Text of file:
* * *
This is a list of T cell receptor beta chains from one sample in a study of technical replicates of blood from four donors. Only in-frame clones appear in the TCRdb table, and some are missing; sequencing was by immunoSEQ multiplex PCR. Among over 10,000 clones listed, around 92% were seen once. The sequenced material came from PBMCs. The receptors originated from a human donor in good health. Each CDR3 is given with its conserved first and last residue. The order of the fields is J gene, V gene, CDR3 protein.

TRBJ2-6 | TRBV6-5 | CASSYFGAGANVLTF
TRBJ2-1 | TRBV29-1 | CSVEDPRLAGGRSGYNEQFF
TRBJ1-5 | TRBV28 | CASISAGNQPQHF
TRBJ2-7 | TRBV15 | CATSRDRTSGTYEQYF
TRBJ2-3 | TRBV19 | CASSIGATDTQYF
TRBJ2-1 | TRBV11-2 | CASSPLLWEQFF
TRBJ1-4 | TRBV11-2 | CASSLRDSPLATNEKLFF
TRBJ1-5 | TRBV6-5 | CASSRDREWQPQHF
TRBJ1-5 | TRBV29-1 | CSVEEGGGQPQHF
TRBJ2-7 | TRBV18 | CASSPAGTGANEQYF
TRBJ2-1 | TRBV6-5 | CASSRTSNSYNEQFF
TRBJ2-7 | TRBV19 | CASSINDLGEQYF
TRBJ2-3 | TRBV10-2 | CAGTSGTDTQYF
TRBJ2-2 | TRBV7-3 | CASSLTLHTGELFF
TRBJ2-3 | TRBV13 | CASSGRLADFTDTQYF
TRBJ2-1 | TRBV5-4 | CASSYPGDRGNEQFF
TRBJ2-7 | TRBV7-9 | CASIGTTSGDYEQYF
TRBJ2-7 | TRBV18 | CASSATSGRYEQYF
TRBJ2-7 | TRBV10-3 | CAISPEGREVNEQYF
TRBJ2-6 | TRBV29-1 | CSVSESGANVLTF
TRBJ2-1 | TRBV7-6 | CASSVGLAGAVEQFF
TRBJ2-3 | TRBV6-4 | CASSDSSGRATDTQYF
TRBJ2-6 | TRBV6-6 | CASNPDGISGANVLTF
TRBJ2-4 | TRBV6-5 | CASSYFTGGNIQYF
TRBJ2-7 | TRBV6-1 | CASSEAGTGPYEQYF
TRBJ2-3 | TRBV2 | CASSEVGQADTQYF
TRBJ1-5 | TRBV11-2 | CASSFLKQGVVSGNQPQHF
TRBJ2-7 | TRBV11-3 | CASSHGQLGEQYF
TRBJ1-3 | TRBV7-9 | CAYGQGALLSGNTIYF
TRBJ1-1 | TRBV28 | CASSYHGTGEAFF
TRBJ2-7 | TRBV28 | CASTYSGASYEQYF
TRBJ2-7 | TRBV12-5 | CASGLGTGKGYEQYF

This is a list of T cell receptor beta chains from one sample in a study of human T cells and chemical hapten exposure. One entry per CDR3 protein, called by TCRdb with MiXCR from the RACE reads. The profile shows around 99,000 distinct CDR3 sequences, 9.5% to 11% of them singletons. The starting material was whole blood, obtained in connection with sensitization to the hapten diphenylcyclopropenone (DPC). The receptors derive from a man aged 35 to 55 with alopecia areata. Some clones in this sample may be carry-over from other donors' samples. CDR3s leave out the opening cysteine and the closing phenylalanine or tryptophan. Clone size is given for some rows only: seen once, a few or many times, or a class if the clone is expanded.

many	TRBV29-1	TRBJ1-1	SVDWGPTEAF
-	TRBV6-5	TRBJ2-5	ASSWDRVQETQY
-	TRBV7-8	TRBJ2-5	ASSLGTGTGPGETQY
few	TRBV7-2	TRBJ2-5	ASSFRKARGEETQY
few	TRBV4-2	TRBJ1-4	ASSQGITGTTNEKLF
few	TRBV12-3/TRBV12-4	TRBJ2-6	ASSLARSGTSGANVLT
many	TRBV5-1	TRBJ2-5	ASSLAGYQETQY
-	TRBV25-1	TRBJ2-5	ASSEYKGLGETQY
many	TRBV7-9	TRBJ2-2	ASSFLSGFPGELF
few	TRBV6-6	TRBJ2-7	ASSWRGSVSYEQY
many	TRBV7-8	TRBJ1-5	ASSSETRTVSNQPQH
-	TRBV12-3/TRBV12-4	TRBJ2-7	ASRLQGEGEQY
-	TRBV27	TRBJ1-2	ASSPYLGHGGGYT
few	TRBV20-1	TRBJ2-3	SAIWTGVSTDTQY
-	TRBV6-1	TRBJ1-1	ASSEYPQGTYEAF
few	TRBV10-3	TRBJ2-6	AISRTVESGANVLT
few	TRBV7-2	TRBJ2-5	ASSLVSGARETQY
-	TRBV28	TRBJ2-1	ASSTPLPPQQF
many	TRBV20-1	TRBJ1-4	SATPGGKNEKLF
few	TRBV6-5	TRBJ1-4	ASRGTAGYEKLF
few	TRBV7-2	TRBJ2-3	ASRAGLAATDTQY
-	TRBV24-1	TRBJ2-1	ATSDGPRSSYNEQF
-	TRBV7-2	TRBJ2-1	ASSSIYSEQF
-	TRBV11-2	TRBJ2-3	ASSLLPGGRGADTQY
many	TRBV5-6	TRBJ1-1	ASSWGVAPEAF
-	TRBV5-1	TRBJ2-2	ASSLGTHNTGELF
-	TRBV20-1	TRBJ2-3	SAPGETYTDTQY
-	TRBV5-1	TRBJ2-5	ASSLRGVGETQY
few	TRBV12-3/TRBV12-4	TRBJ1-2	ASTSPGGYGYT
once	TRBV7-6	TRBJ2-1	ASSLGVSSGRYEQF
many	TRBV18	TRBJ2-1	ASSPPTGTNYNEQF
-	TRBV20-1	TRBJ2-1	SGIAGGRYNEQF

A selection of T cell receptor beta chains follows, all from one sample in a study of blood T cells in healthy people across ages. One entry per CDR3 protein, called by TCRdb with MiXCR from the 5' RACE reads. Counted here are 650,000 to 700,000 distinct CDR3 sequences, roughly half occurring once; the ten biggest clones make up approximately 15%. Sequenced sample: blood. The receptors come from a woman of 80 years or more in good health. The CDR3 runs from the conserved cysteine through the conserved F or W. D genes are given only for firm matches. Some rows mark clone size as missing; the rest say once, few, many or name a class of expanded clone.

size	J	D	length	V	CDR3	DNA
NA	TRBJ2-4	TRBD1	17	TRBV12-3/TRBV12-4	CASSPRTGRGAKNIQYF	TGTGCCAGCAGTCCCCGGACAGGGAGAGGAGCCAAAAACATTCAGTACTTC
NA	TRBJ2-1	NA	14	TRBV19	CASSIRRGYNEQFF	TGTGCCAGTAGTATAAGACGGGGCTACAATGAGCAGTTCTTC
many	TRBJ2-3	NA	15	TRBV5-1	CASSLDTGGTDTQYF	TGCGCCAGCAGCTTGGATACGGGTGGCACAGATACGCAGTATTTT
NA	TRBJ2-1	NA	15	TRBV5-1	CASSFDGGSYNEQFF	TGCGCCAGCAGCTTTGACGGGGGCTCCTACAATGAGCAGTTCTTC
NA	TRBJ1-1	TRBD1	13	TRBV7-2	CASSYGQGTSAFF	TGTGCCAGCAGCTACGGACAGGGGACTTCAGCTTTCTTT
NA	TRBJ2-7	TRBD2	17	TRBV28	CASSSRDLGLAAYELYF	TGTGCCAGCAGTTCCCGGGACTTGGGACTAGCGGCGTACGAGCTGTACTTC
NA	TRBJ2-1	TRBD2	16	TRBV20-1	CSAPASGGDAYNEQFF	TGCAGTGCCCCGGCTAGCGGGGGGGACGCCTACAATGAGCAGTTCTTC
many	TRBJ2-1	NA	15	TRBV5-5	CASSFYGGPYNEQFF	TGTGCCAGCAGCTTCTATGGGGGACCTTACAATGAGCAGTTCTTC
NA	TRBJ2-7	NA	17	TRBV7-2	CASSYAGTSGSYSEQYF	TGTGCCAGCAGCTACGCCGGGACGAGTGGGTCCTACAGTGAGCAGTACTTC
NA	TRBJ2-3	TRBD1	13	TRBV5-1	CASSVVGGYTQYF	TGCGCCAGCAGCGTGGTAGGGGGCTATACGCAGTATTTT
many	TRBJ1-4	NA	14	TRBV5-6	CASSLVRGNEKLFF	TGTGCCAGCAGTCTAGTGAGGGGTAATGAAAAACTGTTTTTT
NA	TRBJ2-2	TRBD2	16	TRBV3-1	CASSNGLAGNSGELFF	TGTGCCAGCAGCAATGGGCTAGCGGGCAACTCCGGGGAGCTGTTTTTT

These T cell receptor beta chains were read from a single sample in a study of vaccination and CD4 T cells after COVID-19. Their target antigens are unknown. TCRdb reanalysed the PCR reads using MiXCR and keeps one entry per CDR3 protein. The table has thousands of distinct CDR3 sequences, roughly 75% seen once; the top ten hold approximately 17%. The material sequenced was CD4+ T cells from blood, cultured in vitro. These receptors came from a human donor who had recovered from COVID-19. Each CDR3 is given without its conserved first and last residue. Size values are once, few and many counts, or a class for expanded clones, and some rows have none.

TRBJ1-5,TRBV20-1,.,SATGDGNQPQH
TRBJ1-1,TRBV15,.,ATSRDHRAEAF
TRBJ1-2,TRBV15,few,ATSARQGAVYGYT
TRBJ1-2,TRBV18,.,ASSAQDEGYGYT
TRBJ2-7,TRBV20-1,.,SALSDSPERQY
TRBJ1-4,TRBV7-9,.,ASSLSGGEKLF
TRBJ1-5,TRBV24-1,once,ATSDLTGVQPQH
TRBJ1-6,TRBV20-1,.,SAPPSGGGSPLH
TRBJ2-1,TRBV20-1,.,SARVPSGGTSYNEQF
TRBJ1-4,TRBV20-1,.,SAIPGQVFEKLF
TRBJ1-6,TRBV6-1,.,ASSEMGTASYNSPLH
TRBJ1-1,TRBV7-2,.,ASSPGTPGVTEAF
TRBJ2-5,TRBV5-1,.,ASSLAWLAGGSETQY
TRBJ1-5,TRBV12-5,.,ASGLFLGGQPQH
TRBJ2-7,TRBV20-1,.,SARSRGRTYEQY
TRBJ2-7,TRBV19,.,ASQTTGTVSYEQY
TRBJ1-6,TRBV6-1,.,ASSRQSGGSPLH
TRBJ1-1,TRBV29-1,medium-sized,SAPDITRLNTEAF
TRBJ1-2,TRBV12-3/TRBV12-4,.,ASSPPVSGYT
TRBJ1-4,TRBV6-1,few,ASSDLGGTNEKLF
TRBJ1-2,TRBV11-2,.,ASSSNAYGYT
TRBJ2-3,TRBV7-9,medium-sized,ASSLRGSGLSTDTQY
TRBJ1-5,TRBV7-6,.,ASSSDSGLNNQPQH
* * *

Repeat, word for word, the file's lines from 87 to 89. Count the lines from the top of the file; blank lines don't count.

TRBJ1-4,TRBV7-9,.,ASSLSGGEKLF
TRBJ1-5,TRBV24-1,once,ATSDLTGVQPQH
TRBJ1-6,TRBV20-1,.,SAPPSGGGSPLH